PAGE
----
For homebuyers (hipsters) looking to live in an urban area that affords exceptional walkability, access to cultural amenities, nightlife, dining and more, there are two Phoenix-area neighborhoods that quickly come to mind. Mill Avenue (popularly shortened to Mill Ave.) has been established for some time as a preeminent hipster spot, while Roosevelt Row (the City of Phoenix keeps trying to make RoRo happen, but it is not happening) has started trending more recently with the City of Phoenix’s effort to develop the downtown area. Is Mill Ave. a fading trend? A tourist spot? Has Roosevelt Row overtaken it as the spot the locals go?
Roosevelt Row vs. Mill Ave. Hipster Hangout
Roughly defined as the area between 7th Street and 7th Avenue, bordered to the north and south by McDowell Road and Jefferson Street, Roosevelt Row is quickly becoming a renowned destination for artists and hipsters alike. It is a part of the Phoenix Downtown Arts District and counts among its establishment’s many restaurants and galleries. Perhaps even more impressive are the frequently changing murals that adorn the outdoor spaces and the ever-expanding property values in the neighborhood.
Not so long ago, the historic bungalows on Roosevelt Row were boarded up crack houses. The resulting affordability led many pioneering artists to see their potential as creative space and, thus, Roosevelt Row in its current condition (with beautifully renovated homes) was born. Crack houses have given way to cool art galleries like First Studio, hip coffee shops like Jobot, funky stores like Lawn Gnome Publishing Company, homey restaurants like Carly’s Bistro and decidedly hipster entertainment options like Film Bar – a beer and wine bar combined with an indie movie theater.
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Roosevelt Row also offers access to Growhouse 2.0, an urban community garden, chicken coop and compost area. Or, wander over to Civic Space Park. This park offers meeting spaces for your next big event, local art for your viewing pleasure and delicious coffee at Fair Trade Café, all within the park’s A.E. England Building Gallery. The park in its entirety has been built with environmental sustainability at the forefront. The park’s lighting and electrical needs are fulfilled by solar panels on its shade structures, hard surfaces have been built with porous materials to allow water to seep through and to avoid storm runoff and a combination of specially engineered soil and strategically placed grates protect tree roots.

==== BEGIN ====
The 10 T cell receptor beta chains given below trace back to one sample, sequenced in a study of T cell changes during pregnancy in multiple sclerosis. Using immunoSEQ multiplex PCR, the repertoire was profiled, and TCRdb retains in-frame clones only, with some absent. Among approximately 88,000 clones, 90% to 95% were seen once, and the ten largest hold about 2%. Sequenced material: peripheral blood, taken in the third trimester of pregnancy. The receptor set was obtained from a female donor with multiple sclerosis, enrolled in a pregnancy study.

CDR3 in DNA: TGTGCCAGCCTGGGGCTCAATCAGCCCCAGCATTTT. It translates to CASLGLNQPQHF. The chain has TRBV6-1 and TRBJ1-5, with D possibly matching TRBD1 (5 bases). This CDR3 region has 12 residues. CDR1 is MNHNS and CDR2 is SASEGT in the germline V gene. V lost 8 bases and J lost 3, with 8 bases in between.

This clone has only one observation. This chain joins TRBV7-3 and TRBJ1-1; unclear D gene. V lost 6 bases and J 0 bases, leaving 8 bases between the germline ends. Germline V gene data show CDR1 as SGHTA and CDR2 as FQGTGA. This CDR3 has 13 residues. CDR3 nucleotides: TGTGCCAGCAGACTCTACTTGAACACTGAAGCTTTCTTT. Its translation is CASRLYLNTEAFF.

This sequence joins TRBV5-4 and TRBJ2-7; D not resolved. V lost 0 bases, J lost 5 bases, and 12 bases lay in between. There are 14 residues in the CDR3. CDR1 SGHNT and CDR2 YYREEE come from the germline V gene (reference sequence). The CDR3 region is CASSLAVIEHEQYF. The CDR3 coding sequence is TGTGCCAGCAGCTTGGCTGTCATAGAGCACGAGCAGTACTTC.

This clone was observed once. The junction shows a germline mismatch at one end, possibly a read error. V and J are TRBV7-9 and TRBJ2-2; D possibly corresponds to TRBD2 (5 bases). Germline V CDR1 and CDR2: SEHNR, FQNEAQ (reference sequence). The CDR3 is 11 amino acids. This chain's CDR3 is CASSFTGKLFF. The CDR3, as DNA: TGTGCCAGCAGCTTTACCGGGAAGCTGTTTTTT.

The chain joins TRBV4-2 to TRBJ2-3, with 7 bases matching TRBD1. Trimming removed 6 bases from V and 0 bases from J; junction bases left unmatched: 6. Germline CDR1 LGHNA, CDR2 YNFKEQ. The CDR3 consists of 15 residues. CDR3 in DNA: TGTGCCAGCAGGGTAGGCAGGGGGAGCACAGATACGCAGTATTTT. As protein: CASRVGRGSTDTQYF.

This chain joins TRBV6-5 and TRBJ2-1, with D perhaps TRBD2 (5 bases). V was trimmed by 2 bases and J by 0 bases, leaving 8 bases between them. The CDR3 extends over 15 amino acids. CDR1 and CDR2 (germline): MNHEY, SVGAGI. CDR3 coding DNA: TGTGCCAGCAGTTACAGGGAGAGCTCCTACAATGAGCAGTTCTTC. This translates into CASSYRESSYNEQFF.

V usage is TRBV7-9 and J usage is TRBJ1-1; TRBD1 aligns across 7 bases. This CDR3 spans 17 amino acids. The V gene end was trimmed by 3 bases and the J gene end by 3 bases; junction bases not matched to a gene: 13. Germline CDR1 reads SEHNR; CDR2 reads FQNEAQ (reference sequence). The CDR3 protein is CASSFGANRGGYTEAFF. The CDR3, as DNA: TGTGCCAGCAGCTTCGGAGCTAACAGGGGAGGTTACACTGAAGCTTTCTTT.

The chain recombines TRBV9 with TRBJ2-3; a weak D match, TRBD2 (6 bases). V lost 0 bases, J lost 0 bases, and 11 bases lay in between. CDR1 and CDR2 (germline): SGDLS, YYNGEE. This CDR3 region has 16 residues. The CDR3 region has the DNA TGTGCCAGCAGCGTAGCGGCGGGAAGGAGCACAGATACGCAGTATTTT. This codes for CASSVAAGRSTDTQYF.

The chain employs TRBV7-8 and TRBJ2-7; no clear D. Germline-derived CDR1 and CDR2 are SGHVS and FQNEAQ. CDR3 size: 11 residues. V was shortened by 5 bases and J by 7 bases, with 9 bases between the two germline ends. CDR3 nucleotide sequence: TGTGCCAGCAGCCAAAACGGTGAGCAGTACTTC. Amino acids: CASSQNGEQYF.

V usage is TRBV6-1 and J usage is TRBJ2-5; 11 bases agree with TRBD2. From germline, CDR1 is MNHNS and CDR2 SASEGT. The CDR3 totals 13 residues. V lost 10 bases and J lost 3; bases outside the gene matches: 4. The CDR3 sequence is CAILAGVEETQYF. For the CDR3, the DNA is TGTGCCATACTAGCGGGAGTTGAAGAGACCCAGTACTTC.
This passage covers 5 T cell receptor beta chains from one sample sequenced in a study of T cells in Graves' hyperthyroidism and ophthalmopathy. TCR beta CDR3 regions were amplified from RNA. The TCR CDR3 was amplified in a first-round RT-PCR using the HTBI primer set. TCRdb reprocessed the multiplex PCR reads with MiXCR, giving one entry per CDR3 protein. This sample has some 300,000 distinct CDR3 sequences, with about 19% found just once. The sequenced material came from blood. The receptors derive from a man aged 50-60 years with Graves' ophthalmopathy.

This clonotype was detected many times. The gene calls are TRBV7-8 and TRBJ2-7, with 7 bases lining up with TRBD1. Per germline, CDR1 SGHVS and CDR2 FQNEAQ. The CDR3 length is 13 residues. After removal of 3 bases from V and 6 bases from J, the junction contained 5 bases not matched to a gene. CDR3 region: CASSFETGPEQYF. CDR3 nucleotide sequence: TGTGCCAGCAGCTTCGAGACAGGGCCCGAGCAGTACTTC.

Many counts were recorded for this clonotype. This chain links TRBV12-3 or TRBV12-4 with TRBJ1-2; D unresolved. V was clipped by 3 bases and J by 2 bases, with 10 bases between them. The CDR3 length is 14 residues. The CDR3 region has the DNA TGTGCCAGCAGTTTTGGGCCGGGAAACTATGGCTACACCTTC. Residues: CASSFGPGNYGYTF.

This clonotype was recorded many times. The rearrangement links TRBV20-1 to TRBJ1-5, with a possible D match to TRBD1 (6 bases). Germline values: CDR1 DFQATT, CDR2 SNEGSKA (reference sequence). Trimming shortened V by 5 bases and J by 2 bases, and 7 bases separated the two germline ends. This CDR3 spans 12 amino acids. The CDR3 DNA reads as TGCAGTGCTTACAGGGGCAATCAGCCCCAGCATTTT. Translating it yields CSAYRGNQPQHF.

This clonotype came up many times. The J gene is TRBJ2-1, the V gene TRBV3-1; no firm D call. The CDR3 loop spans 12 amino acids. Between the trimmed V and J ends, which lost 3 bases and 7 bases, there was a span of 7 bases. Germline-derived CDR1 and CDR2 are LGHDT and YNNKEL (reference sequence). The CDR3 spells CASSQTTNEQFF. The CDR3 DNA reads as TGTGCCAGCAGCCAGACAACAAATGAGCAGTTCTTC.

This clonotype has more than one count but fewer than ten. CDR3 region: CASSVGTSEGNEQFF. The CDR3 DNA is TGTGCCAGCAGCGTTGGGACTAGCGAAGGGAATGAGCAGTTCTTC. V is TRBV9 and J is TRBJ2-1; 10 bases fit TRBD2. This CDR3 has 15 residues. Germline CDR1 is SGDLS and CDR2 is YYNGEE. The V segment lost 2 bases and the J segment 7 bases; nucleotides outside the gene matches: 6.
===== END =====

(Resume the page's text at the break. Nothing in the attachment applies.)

If you walk into any of these establishments on any given day, the vast majority of people you encounter will be Millennials. However, with the neighborhood’s close proximity to neighboring office towers and sports arena, you will also find the occasional professional in their business attire.
In northern Tempe, Mill Ave. anchors a thriving shopping and arts district that has long been frequented by young people and hipsters. This is understandable given the neighborhood’s extreme proximity to Arizona State University. Named for the flour-milling operation that was established by historic Valley resident Charles T. Hayden back in 1877, the entire area was reestablished as an entertainment district way back in 1971 after Tempe saw unprecedented population growth (84.4 percent—from 24,897 to 45,919 residents) between 1960 and 1965.
In addition to numerous bars and restaurants like Taste of Tops and Ncounter (we highly recommend Ncounter brunch after a night of sampling the 30 rotating taps at Taste of Tops), Mill Ave. is also home to designer fashion stores and numerous festivals and fairs.
Mill Ave. also culminates in the Mill Ave. Bridge which was built in 1931 and crosses Tempe Town Lake. At Tempe Town Lake, people can take advantage of watersports like kayaking and upright paddle boarding.
Which neighborhood is the most hipster?
Taking everything into account, Roosevelt Row has definitely overtaken Mill Ave. as the hipster hangout du jour. Mill Ave. has simply been around for way too long and has become home to too many chains and shiny new buildings. While some worry the same may happen to Roosevelt Row, it has not yet and will take some time before the scruffiness that hipsters are so fond of is completely worn off. And while Mill Ave. is incredibly close to ASU and its associated college athletic events, Roosevelt Row residents are within walking distance of professional sports venues like Chase Field and Talking Stick Arena.
For homeowners, Roosevelt Row is also the more solid choice. There is much more potential for increases in property value and, frankly, far less chance that you will become quickly fed up with college kids walking across your lawn. That is not to say that Mill Ave. is not a fantastic neighborhood and home to some cool spots that everyone should check out. However, with the development of the light rail, residents of Roosevelt Row can quickly and easily access Mill Ave. any time that they want.